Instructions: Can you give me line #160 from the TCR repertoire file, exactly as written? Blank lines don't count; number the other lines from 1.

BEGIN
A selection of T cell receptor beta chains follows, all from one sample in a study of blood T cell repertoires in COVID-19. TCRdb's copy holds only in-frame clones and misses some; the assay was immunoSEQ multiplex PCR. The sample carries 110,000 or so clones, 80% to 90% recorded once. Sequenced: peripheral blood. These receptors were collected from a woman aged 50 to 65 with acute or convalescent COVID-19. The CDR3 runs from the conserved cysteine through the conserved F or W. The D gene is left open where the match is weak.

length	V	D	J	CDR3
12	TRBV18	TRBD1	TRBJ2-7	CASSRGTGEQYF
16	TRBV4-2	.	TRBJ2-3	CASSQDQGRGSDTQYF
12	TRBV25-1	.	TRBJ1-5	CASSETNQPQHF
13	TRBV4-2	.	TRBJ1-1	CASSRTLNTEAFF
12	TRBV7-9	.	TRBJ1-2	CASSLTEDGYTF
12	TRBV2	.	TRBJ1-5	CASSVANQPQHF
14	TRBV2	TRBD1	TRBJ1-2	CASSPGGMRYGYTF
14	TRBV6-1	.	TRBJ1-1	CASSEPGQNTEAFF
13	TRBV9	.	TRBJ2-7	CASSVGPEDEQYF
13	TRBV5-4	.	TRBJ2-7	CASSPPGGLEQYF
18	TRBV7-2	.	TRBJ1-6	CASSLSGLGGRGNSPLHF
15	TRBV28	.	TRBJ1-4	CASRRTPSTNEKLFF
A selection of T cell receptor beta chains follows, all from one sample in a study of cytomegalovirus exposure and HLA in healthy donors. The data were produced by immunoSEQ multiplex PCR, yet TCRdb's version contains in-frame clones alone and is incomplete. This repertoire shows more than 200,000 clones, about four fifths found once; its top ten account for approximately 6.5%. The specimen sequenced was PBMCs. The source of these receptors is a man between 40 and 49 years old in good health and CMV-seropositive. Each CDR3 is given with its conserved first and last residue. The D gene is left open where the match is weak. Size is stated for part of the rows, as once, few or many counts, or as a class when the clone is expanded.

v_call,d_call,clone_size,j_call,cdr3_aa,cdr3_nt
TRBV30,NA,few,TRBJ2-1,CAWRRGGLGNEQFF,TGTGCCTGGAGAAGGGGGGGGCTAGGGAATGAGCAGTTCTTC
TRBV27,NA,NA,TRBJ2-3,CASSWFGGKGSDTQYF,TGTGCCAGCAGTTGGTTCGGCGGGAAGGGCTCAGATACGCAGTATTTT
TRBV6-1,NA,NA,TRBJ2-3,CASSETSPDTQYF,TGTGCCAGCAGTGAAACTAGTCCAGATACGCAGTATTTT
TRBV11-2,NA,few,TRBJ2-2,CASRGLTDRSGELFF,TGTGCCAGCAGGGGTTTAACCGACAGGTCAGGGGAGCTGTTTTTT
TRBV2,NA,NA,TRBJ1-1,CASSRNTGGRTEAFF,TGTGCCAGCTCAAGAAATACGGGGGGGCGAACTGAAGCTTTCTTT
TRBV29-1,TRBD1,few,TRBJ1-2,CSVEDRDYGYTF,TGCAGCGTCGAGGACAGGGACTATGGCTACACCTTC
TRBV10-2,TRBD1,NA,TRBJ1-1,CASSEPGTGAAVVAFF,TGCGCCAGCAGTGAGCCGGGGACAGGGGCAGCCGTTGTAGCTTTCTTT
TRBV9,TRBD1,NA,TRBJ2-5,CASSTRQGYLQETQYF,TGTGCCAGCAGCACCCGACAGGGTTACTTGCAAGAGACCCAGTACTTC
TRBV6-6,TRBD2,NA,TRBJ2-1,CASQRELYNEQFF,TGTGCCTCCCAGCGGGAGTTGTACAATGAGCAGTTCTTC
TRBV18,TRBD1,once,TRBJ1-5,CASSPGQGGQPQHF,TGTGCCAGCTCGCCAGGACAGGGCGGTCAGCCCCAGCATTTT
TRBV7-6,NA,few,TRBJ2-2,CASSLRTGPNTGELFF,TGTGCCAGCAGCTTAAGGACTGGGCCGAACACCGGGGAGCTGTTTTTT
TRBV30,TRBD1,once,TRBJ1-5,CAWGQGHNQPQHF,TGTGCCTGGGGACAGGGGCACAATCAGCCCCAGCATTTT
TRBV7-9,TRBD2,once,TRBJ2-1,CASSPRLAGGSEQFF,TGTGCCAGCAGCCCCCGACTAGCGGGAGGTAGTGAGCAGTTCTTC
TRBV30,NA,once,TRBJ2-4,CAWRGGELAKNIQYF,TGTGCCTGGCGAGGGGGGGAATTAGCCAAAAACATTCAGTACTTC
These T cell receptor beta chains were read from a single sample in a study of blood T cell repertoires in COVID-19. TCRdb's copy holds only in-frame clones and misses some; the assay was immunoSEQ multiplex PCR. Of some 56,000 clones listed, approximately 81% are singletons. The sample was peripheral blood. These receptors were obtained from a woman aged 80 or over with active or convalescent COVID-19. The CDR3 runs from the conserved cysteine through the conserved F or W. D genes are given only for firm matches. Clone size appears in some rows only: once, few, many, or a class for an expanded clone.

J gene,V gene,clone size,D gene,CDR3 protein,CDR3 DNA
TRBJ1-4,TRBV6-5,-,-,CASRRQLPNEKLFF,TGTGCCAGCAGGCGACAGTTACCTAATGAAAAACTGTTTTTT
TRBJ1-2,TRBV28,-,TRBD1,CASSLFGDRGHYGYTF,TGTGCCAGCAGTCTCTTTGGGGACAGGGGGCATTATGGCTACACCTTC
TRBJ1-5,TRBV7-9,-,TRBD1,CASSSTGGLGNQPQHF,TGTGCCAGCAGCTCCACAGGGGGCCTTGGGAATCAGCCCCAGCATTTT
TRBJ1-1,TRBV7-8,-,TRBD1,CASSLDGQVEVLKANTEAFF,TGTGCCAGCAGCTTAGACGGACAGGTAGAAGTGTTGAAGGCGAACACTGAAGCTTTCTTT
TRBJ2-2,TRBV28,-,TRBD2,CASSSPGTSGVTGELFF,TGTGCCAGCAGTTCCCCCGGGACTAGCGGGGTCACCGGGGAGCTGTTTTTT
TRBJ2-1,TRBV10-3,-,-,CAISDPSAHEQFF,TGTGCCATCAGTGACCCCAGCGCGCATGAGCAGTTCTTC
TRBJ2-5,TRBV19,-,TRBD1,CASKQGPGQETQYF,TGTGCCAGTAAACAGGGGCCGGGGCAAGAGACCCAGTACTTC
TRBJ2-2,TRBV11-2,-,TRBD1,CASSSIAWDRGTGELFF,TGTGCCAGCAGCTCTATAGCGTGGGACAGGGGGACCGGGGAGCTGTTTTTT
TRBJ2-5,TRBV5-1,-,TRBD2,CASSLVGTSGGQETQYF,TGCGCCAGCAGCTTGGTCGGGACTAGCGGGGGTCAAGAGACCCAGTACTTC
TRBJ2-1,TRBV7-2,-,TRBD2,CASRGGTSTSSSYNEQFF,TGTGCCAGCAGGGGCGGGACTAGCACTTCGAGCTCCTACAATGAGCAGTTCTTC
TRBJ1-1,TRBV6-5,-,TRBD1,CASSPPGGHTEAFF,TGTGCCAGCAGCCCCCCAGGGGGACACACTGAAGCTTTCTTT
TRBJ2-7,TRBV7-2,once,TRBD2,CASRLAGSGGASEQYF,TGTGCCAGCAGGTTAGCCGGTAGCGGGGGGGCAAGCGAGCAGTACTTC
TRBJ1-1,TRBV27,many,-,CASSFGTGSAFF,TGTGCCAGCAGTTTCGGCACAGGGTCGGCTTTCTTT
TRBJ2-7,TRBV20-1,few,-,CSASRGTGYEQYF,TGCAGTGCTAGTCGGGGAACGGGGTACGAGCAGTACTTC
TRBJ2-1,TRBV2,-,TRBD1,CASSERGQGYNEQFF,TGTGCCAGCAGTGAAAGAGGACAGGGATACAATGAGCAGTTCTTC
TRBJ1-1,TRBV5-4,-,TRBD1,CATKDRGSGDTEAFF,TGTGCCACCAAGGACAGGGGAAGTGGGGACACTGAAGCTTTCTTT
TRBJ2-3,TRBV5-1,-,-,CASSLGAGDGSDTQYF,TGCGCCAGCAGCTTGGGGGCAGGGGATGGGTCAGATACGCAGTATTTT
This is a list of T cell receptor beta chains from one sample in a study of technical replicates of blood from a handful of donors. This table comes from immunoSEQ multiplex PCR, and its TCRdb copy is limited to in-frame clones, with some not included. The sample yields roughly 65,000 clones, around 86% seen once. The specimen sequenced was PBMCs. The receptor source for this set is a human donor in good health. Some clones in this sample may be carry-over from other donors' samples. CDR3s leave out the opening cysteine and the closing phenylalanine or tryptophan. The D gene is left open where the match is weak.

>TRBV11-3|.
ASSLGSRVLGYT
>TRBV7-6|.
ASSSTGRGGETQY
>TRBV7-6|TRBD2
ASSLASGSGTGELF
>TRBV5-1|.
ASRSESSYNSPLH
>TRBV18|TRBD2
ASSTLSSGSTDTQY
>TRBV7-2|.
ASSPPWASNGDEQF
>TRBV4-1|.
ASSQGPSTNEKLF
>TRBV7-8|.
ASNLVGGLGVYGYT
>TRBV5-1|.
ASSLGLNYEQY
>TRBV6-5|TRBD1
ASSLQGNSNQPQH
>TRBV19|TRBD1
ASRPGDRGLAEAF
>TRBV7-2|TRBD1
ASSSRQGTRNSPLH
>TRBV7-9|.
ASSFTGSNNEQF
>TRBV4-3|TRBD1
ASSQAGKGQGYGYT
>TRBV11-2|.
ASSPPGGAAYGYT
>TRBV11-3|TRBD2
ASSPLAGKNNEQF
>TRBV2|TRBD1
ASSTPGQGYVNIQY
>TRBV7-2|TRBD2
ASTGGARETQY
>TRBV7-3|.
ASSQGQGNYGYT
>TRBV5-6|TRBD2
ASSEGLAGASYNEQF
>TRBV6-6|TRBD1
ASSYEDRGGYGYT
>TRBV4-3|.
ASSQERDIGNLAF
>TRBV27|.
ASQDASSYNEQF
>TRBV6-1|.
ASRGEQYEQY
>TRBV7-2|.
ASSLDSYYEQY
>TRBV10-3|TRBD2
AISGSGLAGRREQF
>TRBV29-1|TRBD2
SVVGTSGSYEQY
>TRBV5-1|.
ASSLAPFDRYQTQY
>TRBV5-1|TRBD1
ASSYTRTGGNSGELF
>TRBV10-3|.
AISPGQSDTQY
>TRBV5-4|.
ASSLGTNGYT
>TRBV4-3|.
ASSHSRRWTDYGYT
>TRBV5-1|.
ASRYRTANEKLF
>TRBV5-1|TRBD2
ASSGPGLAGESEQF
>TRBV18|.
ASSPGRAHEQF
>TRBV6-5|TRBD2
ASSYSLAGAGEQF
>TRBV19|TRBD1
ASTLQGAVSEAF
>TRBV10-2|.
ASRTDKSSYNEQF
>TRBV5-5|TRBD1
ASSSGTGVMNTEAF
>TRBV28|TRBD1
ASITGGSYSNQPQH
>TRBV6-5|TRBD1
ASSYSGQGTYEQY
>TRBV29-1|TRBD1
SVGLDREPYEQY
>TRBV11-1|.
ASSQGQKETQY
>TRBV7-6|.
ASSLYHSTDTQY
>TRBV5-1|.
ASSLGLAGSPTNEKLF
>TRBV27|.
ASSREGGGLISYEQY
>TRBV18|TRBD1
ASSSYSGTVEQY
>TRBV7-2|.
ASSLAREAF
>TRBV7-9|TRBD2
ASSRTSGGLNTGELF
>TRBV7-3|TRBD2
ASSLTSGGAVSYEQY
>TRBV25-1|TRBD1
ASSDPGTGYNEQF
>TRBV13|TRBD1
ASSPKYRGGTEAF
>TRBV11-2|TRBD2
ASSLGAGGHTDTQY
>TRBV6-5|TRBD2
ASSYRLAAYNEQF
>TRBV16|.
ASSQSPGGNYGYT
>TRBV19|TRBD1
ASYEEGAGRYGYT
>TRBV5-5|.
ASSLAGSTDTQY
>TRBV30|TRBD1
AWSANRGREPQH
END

ASSQSPGGNYGYT